Henna- an goopy brownish paste with an earthy smell that somehow has the power to create stunning temporary body art that is traditionally used in some African and South Asian countries. This past term I took a student-led workshop and learned how to do my own henna! As part of the workshop we practiced on other students, some elderly people at a retirement home, and kids at a fundraiser. The photos above are some of the designs I did on myself and other people.
I was captivated by how intricate traditional henna designs could be. Since everything is freehand, it takes a lot of practice to get consistent and evenly sized/shaped patterns. It takes a steady hand to make even lines and smooth shapes. Another important component of henna designs is good composition. The ones in the photos above are pretty straightforward in terms of composition since they are medallions - one large central element. Many other designs, such as vines and flowers require more careful thought and planning to create a beautifully flowing design that looks balanced and feels dynamic.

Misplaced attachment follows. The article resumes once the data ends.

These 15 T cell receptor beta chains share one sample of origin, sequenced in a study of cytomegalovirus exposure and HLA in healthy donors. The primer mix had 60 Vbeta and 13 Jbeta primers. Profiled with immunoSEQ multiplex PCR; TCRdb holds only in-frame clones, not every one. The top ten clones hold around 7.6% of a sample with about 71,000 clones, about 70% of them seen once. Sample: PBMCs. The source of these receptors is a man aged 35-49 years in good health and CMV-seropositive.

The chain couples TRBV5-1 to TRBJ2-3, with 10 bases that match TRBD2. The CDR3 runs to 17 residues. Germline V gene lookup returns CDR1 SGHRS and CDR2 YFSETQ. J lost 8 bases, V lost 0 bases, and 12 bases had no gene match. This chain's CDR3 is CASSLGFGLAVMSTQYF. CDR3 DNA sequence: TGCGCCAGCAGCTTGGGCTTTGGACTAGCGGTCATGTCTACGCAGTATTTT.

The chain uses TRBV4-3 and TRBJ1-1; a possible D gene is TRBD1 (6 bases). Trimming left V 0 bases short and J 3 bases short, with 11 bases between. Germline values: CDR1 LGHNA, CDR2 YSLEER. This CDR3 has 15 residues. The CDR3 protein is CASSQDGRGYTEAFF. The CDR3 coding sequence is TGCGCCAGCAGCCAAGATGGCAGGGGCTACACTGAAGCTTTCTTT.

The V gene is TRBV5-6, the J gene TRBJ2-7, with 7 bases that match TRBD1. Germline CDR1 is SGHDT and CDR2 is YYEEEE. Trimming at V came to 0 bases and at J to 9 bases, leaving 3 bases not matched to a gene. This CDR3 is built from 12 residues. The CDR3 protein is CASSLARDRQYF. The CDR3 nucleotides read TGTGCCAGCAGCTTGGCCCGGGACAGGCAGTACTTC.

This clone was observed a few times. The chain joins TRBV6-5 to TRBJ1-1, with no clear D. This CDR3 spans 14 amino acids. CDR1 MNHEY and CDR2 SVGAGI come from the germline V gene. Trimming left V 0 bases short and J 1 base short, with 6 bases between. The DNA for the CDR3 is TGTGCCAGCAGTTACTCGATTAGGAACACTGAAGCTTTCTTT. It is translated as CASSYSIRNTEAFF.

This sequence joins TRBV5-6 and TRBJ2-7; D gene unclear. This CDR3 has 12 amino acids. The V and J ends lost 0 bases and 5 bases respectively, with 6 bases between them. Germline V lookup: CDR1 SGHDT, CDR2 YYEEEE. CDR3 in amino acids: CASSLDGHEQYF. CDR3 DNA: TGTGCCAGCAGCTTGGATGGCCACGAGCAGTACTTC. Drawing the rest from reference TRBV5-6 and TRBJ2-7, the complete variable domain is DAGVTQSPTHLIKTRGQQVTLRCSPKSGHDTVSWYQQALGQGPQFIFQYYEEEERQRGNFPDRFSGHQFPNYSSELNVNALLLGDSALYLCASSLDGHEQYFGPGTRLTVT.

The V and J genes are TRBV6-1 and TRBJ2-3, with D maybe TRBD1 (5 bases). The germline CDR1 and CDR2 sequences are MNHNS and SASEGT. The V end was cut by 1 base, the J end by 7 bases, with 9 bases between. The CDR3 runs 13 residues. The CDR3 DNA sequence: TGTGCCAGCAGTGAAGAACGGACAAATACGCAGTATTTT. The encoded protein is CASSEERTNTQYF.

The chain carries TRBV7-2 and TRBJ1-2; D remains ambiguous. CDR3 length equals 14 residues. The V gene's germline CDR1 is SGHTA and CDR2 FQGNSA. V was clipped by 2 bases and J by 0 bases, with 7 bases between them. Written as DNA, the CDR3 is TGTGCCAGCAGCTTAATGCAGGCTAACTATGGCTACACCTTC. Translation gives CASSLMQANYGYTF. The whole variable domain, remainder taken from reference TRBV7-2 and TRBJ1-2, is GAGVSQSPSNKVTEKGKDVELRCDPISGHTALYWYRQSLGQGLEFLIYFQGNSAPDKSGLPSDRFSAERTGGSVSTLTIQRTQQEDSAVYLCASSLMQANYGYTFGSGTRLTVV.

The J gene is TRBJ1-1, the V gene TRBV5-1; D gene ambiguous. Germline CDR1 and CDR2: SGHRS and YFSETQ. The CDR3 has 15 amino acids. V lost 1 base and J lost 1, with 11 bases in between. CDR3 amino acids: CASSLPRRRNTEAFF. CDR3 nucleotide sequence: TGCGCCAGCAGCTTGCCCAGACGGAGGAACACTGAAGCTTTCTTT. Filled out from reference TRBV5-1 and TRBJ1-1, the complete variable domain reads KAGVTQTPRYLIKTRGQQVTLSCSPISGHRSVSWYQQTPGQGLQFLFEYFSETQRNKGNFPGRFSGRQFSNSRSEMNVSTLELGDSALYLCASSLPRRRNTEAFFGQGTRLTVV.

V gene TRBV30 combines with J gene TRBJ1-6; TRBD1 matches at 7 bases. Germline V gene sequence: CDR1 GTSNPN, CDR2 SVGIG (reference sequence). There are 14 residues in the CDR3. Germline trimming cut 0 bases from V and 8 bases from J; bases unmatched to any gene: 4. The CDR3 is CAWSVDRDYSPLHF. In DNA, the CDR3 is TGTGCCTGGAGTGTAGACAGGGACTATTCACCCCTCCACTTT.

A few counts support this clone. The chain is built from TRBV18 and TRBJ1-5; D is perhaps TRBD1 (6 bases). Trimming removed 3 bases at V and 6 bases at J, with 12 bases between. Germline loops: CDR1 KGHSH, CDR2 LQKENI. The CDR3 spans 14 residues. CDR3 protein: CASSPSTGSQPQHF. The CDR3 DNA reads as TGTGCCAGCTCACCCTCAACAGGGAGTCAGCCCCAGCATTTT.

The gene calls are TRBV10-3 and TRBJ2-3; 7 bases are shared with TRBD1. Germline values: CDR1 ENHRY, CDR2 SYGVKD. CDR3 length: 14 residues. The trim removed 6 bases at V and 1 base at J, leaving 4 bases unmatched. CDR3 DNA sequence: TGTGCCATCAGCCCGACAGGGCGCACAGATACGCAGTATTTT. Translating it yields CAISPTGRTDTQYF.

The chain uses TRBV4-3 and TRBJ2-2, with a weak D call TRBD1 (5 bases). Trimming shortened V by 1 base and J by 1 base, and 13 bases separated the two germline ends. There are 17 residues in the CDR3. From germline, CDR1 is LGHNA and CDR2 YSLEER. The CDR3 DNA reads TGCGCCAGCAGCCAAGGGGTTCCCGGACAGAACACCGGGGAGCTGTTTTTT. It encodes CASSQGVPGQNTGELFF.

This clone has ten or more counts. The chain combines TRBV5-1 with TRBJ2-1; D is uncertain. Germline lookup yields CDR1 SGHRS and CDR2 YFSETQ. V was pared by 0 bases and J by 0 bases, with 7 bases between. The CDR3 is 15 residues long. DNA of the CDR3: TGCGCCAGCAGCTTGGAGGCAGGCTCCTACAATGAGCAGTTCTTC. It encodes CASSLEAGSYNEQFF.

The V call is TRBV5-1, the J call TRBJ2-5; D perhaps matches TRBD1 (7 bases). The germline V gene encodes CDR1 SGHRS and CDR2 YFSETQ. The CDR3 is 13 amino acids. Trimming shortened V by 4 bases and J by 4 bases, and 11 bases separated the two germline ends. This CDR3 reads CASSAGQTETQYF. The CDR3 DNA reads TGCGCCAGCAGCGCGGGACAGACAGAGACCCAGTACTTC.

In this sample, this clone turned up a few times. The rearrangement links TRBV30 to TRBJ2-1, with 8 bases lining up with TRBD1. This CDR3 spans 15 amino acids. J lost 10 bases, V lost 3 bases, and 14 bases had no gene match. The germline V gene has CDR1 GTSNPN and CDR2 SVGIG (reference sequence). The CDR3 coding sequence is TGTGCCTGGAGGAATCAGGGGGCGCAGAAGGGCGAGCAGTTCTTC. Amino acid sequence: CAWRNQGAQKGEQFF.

I love this medium because it feels like a performance. The henna is applied freehand to the skin and for about a week or so it displays itself as a beautiful dark temporary tattoo, which then fades. My hand can be a canvas over and over again for new art.